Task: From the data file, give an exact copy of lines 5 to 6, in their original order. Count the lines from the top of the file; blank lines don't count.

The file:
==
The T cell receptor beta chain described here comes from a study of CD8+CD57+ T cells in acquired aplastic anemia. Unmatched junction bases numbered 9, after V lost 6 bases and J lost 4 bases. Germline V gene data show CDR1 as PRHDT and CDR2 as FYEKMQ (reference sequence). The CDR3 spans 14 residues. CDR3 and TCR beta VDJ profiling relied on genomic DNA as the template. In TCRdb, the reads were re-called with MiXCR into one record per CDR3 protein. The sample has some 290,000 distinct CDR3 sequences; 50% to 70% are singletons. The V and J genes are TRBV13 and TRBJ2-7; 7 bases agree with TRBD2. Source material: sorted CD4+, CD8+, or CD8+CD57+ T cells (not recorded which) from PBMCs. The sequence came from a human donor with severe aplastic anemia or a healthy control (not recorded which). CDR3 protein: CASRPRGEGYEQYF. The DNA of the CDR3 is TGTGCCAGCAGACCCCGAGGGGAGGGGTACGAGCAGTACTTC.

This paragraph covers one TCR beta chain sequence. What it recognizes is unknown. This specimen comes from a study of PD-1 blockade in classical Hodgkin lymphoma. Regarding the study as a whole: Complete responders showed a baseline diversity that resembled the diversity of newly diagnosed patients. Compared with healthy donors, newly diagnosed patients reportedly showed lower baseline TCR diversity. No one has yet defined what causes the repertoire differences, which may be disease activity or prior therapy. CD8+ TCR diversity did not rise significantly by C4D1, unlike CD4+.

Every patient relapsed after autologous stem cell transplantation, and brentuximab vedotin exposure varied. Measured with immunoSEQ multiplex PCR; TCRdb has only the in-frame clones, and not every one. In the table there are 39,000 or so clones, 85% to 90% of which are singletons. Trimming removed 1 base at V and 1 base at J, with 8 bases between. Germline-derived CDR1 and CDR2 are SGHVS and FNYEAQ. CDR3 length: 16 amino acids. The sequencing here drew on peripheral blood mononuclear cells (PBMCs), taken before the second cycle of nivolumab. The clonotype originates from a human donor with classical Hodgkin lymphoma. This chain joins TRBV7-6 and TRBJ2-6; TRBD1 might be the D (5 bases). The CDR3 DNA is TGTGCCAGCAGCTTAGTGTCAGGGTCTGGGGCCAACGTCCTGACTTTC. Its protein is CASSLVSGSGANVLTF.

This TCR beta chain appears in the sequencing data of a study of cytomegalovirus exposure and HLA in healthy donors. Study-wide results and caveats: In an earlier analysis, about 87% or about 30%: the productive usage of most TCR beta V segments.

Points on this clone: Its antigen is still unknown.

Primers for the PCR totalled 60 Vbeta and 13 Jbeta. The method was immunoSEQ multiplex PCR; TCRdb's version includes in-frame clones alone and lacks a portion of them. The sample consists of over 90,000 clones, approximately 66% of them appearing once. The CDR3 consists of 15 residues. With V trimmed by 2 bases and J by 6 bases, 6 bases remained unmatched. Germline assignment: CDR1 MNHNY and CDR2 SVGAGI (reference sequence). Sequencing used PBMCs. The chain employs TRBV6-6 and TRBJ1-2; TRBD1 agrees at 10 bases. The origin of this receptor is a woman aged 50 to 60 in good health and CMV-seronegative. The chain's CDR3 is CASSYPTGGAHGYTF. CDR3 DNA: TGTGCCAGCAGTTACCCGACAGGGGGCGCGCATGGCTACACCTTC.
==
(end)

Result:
Points on this clone: Its antigen is still unknown.

Primers for the PCR totalled 60 Vbeta and 13 Jbeta. The method was immunoSEQ multiplex PCR; TCRdb's version includes in-frame clones alone and lacks a portion of them. The sample consists of over 90,000 clones, approximately 66% of them appearing once. The CDR3 consists of 15 residues. With V trimmed by 2 bases and J by 6 bases, 6 bases remained unmatched. Germline assignment: CDR1 MNHNY and CDR2 SVGAGI (reference sequence). Sequencing used PBMCs. The chain employs TRBV6-6 and TRBJ1-2; TRBD1 agrees at 10 bases. The origin of this receptor is a woman aged 50 to 60 in good health and CMV-seronegative. The chain's CDR3 is CASSYPTGGAHGYTF. CDR3 DNA: TGTGCCAGCAGTTACCCGACAGGGGGCGCGCATGGCTACACCTTC.